Last night I couldn't sleep. The usual thoughts of Birkins and new clothes kept me awake, but there was another pressing matter that has come up for discussion: does San Francisco matter when it comes to fashion? Trying to answer this question is like opening a can of worms. This could lead to heated debates, feelings would get hurt, and so on and so forth. But let's take a step back and analyze the situation through the eyes of fashion critics. A few days ago, Cathy Horyn did an interview for Refinery29 that struck chord with me. The piece revealed:
So, your Times colleague, Guy Trebay, recently called San Francisco “the land that style forgot.” After hanging out here for a little bit, do you have an opinion on that?
“Well, I don’t know, but I would say that must be wrong. Guy does come out here fairly often. I don’t want to challenge his opinion of it, because it’s his opinion. But the world is so different now, and everybody has some kind of style. It feels like a stereotype of San Francisco.”
I am mortified that Guy Trebay would say that about San Francisco, not only because I love this city, but also because my insecurities get the best of me when a fashion writing great casts a shadow on your home base. I feel like Horyn side-stepped the question with her ambivalent answer, and I do not blame her because of her involvement with the fashion department of the Academy of Art University in San Francisco. Do you agree? Did style happen to just forget the booming metropolis of the city by the Bay? I don't think so. There is certainly style in San Francisco. It may be on a smaller scale, hidden beneath a plethora of jaded attitudes and carelessness, but it's there. There is still a small group of people genuinely passionate about the art, business, and importance of fashion. The problem for San Francisco as a fashion capital is that the majority of the inhabitants of the city lack a desire or reason to get dressed up. Simply put, no one cares.
In my 7+ years living in San Francisco, I have never felt the overt granola/earthiness that the rest of the nation claims the city to have. There is an acknowledgment of a market for vegetarian/vegan food and a large population of hippies, but generally speaking San Francisco is pretty diverse when it comes to lifestyles. It is natural that trends and styles would emerge from the many subcultures co-existing here. A stereotype that is true about San Francisco is the casual and laid-back mindset applied to appearance. For example, it seems as though your average hipster here in San Francisco is a dirty troll compared to the well-dressed hipsters of New York. In NYC, they make looking dirty just a little bit cleaner than they do in SF. I think this is because there is a greater acceptance and adoption of fashion in New York culture.
Danielle Steel's latest profile in The Wall Street Journal brings up more damning evidence. The famous writer says that, “San Francisco is a great city to raise children, but I was very happy to leave it. There's no style, nobody dresses up—you can't be chic there. It's all shorts and hiking books and Tevas—it's as if everyone is dressed to go on a camping trip. I don't think people really care how they look there; and I look like a mess when I'm there, too.” With all respect to Ms. Steel, I simply do not have functions and things to go to, but I am perfectly chic when I want to be. But she does make a valid point about looking a mess when she comes to San Francisco. It is easy to have a "day off" from looking cute when no one really cares about your clothes in the first place. This type of insight from a native wealthy San Franciscan can be a little skewed (especially since she lives in Paris now), but I agree with it to some extent. I wouldn't feel so bad leaving the house a little sloppy here, but I would be damned if I were ever caught in a bad outfit in New York. Is this because SF is my home or because fashion doesn't matter in SF?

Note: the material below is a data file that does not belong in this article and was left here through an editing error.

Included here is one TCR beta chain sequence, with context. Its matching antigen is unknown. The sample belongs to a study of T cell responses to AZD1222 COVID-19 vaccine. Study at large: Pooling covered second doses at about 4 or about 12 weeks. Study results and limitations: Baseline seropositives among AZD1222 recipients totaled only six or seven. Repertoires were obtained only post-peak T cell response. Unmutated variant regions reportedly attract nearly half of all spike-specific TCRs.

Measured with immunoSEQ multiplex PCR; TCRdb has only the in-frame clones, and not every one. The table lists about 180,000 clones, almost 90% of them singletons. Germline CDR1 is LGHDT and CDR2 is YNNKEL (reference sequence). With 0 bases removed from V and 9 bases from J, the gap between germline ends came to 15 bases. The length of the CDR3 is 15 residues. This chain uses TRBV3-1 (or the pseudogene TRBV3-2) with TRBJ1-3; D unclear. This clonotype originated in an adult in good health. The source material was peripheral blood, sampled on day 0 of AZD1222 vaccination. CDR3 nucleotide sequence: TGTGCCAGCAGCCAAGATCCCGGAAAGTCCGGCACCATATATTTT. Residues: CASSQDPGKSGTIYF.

Tonight I met a textile designer working with his wife designing women's apparel here in San Francisco. He shared my sentiments with the difficulty in building a fashion brand and business in the Bay Area, and the lack of jobs and industry as a whole. It made me think about why that is. The Bay Area is certainly known for it's tech community, and SF spawns great talent in the arts. There is no shortage of money here, but the greatest triumph in fashion for the city may be in the retail sector. There are flourishing shopping districts all over the city with an endless supply of tourism to boot. Unfortunately, fashion as a part of local culture has not developed. There is a deep understanding of the fashion world in New York, and Los Angeles has Hollywood and image as a driving force behind style. This is why when you compare SF to those other cities, it can seem completely oblivious to fashion.
I love San Francisco. It has been my home for years, and the Bay Area will always hold a special place in my heart. Fashion may not be as important here as in other cities in the nation, but I like to think that it is slowly coming along. Style can be seen in many chic people, but of course there are many fashion victims here too as in any city. Fashion plays a large role in my life and I believe that San Francisco is/could be an excellent hub for the industry one day, but it is true it has nothing on New York and Europe.
Something to think about.
And it was worth losing sleep over, I got my second Brikin this morning!! Photos and more updates soon.